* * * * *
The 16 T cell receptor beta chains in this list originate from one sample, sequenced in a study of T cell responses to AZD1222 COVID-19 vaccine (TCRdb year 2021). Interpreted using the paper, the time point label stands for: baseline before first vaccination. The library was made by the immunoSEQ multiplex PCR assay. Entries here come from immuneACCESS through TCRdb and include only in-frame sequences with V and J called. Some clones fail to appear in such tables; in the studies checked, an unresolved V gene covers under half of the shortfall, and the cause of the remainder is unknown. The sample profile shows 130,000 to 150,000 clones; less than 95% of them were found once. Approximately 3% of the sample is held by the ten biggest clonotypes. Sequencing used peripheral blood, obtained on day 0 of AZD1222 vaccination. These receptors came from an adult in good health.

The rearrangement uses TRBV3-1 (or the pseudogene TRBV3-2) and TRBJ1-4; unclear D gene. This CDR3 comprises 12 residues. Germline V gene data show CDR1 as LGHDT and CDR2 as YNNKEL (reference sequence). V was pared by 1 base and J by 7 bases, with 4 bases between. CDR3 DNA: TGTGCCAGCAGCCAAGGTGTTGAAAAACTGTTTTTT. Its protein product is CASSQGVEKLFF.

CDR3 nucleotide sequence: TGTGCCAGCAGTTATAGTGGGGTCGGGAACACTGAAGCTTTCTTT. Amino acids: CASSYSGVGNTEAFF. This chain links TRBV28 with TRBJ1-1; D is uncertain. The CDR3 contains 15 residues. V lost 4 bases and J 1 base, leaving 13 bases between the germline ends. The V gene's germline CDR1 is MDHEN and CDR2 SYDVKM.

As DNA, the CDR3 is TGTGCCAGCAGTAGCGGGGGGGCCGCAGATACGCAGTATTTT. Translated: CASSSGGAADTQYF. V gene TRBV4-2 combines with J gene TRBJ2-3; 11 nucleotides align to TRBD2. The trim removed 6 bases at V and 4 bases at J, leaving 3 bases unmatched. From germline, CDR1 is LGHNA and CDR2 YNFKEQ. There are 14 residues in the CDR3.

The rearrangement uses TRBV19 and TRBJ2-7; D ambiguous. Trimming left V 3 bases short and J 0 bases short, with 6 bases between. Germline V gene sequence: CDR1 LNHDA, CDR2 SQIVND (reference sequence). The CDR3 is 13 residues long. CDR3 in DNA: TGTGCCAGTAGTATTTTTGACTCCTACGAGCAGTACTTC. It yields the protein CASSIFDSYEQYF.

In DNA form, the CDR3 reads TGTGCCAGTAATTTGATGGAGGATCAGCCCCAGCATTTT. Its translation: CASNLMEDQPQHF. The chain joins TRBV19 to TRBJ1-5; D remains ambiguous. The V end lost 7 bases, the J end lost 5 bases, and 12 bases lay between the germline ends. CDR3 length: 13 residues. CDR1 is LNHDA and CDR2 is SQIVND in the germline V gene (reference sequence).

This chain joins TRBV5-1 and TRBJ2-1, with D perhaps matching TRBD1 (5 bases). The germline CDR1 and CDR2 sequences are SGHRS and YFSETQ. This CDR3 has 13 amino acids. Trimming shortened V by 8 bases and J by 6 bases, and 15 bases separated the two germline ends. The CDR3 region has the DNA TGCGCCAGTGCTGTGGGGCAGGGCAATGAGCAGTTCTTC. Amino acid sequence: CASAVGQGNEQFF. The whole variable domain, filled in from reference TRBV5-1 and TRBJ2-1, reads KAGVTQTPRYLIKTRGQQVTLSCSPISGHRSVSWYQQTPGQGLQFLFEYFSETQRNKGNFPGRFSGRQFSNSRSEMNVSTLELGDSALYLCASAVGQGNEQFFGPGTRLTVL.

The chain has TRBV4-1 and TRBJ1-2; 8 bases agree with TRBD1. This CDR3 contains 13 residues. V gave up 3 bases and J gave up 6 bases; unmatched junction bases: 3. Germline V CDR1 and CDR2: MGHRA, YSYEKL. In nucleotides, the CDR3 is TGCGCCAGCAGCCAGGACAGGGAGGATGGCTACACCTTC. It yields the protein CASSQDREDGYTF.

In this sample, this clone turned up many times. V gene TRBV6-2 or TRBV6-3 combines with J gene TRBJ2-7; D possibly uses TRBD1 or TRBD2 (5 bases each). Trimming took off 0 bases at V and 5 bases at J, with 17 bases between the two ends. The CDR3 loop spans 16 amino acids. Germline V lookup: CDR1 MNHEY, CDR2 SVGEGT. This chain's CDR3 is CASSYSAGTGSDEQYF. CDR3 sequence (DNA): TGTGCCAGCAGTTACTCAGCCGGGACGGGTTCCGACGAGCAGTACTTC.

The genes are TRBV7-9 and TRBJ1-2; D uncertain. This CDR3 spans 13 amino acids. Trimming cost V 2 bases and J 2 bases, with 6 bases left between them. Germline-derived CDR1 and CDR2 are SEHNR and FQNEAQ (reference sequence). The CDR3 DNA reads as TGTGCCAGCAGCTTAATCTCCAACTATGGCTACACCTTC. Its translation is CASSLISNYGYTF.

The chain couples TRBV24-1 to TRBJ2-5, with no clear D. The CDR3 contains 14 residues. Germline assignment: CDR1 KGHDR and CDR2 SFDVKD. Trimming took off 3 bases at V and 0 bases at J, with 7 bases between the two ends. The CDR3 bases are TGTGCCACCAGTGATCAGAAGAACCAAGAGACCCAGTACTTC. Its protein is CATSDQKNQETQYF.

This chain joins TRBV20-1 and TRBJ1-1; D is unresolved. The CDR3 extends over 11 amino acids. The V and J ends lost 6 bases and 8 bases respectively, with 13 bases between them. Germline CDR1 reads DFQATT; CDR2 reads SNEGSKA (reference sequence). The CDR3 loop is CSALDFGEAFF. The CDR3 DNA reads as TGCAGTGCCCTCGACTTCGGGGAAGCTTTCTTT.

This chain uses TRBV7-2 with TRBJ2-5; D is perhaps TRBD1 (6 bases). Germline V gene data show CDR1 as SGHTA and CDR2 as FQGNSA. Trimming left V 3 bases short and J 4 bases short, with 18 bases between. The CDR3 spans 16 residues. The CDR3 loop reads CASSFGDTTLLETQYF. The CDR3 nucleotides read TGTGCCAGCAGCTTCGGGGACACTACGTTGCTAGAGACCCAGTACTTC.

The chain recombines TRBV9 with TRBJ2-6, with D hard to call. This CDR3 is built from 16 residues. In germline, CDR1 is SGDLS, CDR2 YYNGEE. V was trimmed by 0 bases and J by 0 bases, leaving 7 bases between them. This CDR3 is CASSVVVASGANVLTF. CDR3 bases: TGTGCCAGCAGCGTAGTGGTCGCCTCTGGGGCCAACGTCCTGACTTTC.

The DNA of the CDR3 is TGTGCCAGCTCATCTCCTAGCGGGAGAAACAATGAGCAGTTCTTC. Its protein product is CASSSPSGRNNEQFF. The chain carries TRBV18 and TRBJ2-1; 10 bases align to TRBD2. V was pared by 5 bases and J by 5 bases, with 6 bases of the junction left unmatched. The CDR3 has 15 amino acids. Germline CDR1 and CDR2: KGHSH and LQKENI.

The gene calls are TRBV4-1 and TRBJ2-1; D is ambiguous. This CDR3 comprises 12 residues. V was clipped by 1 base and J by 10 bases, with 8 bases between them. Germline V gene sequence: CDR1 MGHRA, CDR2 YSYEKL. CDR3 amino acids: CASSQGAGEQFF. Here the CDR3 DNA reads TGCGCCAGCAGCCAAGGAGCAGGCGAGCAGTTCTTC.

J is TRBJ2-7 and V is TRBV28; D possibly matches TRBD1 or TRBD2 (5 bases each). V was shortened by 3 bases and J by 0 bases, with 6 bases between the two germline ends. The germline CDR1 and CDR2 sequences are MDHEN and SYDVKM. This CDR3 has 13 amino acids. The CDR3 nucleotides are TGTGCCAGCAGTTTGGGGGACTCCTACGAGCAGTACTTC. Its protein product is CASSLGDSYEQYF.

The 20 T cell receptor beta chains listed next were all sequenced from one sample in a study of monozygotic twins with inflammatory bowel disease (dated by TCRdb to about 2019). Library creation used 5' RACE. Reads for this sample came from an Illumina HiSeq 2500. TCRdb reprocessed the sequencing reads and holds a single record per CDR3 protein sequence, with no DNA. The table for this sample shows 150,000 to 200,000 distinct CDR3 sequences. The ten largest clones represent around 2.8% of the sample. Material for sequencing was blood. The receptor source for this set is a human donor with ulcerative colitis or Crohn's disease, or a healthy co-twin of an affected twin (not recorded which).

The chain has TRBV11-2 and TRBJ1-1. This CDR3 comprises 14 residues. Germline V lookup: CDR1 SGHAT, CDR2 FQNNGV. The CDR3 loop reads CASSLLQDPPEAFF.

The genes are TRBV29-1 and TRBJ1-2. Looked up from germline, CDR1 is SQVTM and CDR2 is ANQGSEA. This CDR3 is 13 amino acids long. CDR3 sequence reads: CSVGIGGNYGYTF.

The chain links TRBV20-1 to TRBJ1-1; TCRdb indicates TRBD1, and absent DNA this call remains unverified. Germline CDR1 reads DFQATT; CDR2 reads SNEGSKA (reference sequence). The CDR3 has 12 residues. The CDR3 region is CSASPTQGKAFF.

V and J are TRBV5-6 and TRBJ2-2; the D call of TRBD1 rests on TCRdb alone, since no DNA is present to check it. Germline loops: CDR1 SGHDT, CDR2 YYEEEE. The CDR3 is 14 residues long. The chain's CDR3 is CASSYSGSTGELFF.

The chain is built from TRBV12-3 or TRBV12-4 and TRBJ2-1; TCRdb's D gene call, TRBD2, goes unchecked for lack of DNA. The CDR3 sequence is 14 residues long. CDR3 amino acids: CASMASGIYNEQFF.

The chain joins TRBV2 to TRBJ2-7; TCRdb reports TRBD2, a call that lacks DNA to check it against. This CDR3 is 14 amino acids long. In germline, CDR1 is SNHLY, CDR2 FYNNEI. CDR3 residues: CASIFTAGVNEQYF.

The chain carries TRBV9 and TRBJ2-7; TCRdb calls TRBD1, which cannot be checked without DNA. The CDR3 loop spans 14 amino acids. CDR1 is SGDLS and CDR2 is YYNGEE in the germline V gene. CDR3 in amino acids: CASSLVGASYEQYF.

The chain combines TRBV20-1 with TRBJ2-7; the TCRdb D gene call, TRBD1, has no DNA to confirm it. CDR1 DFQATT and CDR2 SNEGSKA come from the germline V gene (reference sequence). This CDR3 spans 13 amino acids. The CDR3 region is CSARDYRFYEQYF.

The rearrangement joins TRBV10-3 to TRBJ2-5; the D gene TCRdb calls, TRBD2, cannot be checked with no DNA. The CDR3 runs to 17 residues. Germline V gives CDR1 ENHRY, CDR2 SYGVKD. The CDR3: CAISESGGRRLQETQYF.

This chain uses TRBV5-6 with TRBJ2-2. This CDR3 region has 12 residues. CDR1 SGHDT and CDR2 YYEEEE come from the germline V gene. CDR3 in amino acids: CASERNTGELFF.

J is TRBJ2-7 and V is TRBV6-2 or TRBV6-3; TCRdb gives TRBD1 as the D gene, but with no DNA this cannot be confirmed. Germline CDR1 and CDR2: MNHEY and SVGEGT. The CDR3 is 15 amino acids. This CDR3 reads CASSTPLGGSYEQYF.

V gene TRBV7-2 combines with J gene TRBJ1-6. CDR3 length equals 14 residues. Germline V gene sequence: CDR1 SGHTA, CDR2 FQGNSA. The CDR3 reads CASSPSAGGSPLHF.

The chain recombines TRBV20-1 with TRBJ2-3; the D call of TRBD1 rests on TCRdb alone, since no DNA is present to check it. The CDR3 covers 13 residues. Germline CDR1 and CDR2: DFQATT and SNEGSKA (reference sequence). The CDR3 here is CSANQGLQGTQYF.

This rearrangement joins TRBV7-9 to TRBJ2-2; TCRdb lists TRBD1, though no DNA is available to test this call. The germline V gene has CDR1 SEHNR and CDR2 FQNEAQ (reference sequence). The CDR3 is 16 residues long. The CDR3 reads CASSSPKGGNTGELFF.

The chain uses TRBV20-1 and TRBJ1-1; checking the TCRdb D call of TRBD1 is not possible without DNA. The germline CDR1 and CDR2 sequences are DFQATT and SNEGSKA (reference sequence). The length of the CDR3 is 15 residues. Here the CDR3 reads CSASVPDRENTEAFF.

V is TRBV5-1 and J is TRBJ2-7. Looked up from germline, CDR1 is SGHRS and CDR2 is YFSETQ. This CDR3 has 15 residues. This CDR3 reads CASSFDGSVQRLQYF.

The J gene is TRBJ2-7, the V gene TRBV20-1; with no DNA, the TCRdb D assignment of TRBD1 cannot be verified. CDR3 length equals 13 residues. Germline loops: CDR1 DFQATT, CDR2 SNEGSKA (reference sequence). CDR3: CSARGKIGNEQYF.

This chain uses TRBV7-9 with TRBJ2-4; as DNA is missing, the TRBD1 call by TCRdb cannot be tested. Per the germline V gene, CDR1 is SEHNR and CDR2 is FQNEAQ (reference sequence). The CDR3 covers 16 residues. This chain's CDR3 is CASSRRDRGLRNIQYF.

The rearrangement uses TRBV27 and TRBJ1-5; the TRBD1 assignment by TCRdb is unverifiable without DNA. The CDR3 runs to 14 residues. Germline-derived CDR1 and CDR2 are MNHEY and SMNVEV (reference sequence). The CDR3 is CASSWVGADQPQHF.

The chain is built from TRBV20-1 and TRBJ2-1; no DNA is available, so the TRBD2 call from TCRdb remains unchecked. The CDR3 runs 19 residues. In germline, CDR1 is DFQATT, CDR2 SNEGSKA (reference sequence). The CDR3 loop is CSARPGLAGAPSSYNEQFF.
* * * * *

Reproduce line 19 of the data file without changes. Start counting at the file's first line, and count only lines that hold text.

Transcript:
The chain has TRBV11-2 and TRBJ1-1. This CDR3 comprises 14 residues. Germline V lookup: CDR1 SGHAT, CDR2 FQNNGV. The CDR3 loop reads CASSLLQDPPEAFF.